‘Stay celibate’: Ministry believes LGBT Christians shouldn’t have sex outside heterosexual marriage

Family violence also impacts those in LGBTIQ+ relationships. Source: Getty

Liberty Christian Ministries believes gay Christians should stay celibate if they’re unable to be in a heterosexual relationship. While the organisation does not endorse "conversion therapy", some LGBT Christians believe this message is just as harmful.

Liberty is an evangelical Christian ministry that claims to offer “support, hope and education to Christian men and women who experience same-sex attraction.”

In August, the Sydney-based ministry sold tickets for a conference on the topic of “flourishing”. 

In the event description, the ministry said it recognises “that being human in a fallen world means being attracted to things that  are contrary to human flourishing in God.”

The event description of the August Liberty conference.
Liberty Christian Ministries

“During the conference, there will be practical advice on how best to persevere in faithfulness and obedience to Jesus,” the description read.

It also used the term “sexually broken” in relation to those “wrestling with sexuality”. 

The Feed purchased tickets to the conference but Liberty rejected the ticket sale. 

Liberty Christian Ministries

Prices of the tickets to the conference.
Liberty Christian Ministries

‘I thought being a Christian would cure my sexuality’

Brad* was in his 20s when he started sporadically attending Liberty conferences in the early 2000s. 

He told The Feed that he believed becoming a Christian could help him “overcome” his same-sex attraction.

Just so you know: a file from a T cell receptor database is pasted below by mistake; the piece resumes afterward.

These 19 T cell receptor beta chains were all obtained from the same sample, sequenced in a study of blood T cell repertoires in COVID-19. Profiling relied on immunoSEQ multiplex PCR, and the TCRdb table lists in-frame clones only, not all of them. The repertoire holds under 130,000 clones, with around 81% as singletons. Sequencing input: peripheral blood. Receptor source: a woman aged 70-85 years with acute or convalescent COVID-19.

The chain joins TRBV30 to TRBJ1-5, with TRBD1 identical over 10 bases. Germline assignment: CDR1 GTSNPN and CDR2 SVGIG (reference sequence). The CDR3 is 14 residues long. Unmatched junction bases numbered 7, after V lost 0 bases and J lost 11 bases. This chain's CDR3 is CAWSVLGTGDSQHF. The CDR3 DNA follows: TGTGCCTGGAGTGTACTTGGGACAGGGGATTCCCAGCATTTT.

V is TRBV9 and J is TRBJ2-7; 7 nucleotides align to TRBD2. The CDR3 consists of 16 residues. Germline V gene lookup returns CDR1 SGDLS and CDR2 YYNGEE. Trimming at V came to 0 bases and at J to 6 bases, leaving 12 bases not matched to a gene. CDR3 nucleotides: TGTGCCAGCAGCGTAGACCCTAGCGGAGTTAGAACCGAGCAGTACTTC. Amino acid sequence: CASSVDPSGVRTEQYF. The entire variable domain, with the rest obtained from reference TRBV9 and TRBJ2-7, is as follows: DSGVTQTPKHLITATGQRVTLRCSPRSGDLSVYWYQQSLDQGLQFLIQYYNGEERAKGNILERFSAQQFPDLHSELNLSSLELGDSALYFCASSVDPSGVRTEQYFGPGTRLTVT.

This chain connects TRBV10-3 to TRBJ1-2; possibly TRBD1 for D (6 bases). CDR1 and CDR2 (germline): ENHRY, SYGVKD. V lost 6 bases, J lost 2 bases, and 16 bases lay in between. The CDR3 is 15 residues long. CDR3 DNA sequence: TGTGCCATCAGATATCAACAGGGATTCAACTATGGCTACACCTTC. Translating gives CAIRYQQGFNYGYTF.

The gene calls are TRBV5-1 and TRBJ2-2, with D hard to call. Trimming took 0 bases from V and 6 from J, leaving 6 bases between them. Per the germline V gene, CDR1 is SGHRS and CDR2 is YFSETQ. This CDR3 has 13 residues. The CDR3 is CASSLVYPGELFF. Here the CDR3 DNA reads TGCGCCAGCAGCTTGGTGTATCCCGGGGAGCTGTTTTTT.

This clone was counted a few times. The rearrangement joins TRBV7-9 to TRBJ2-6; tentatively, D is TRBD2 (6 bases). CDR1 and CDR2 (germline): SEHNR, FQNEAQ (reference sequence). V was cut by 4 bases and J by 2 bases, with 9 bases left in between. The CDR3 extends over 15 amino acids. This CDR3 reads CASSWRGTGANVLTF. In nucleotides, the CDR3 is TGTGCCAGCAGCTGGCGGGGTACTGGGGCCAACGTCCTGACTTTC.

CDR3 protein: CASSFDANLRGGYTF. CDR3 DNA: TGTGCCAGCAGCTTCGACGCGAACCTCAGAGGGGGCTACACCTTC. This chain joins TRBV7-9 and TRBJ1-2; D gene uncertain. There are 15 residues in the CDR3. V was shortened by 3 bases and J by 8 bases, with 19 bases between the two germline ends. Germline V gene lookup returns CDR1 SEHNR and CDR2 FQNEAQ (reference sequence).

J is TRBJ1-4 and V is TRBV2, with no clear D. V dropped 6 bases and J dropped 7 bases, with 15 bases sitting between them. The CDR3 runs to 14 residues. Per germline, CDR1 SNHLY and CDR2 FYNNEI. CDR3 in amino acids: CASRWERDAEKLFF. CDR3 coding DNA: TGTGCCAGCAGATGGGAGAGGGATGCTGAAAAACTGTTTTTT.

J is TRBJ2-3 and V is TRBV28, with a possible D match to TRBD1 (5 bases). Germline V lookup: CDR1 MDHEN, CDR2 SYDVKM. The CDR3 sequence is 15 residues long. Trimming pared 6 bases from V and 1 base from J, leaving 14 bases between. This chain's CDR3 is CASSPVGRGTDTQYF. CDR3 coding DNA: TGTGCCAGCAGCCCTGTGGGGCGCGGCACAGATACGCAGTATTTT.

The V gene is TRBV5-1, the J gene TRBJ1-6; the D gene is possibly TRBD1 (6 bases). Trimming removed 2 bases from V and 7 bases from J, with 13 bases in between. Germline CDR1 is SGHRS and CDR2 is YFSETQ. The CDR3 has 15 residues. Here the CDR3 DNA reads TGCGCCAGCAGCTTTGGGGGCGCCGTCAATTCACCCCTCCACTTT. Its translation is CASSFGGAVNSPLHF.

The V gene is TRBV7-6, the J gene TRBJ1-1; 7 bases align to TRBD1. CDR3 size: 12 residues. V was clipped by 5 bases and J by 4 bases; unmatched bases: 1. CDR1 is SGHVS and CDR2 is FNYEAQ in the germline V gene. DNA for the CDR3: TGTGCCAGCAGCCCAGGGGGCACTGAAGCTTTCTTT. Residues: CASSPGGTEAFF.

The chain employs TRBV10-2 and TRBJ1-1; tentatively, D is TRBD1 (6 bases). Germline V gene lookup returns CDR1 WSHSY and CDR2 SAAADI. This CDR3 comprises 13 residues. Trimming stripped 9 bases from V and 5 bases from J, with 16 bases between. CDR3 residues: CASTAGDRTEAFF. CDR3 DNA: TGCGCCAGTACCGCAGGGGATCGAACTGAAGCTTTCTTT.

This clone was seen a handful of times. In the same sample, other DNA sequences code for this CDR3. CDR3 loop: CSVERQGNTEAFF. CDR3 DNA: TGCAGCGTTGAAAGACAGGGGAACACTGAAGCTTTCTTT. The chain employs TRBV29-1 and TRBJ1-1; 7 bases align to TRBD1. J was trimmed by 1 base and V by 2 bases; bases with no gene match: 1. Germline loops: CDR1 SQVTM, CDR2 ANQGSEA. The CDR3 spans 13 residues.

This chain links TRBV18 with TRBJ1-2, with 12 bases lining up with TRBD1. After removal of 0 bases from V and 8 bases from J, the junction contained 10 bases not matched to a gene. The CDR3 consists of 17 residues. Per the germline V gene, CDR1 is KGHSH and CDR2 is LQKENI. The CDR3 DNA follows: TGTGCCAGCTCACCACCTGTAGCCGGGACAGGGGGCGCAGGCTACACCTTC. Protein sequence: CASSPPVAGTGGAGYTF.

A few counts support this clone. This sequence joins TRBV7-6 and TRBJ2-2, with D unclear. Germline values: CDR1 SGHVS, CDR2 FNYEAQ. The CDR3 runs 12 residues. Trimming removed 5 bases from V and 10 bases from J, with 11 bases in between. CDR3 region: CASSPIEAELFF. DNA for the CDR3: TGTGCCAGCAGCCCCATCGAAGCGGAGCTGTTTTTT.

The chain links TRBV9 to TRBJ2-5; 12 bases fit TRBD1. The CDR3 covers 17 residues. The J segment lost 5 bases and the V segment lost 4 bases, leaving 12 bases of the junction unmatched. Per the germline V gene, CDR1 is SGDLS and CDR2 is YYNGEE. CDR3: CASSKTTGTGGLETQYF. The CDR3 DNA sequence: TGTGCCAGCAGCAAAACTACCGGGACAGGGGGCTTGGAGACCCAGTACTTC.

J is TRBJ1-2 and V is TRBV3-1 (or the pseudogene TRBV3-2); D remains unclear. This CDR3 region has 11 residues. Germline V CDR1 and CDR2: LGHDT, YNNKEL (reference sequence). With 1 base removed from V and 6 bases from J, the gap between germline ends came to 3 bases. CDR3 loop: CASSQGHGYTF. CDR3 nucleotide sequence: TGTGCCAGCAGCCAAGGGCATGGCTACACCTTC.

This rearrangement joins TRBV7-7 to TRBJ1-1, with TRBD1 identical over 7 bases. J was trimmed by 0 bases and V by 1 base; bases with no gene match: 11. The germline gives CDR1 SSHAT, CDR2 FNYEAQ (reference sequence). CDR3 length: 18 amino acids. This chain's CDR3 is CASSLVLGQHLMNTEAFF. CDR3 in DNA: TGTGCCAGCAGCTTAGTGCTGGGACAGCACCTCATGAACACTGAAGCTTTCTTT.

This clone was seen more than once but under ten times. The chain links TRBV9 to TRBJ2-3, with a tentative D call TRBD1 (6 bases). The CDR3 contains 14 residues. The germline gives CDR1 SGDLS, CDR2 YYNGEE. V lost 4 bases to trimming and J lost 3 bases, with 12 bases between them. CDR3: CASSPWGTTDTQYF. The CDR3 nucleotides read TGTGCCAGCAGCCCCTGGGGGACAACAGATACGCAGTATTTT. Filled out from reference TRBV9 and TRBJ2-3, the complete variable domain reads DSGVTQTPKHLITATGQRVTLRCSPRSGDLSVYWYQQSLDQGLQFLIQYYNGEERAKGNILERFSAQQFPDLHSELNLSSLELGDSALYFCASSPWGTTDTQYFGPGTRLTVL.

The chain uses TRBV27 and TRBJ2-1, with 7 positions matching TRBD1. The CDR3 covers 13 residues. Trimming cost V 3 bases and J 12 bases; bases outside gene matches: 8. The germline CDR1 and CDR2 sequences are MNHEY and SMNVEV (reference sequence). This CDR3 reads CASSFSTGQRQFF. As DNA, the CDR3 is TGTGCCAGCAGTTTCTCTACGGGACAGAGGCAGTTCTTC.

Brad says while Liberty doesn’t preach conversion therapy, he believes “they do all the steps leading up to it.”

“It's all about this idea of ‘sexual purity’, that you're meant to find fulfilment, in being in relationship with God,” he said.

“It's the idea of ‘hate the sin, love the sinner’. Like it's an affectation or some disorder or some brokenness within me,” he added.

“[They] inculcate people with the idea that they're not normal, that they're not approved by God. So it's still a very damaging ministry, even if it's done within the current framework.”

Brad claims he failed his own "conversion therapy".

Brad claims that someone from Liberty referred him to a counsellor who charged him $50 for sessions in his garage.

Brad says the man-- who now works as a psychologist at an elite all-boys’ school-- told him that the reason he was gay was because of his father.

It was “very much the idea is that you grew up wanting your father's approval and you never quite got it. And therefore, at some point, your wires got crossed and you decided to seek out that missing element,” he told The Feed.

According to Brad, the counsellor terminated the sessions when he refused to send a letter to his father discussing his sexuality.

“That was devastating because I failed my own conversion therapy,” Brad said.

“He was really with a targeted agenda, which was to take me on this path,” he told The Feed.

“It was brainwashing more than it was healing and it did an enormous amount of damage.”


At the age 26, Brad claims he became chronically depressed and ended up in hospital after attempting to take his own life.

“[Being gay] is not a lifestyle, it’s a life. It took me the longest time to realise it’s not just something you do on the weekend. It’s who you are as a person.”

In a statement to The Feed, a spokesperson at Liberty said the ministry “does not support, teach or encourage so-called ‘gay conversion therapy’ or offer psychological services or counselling”.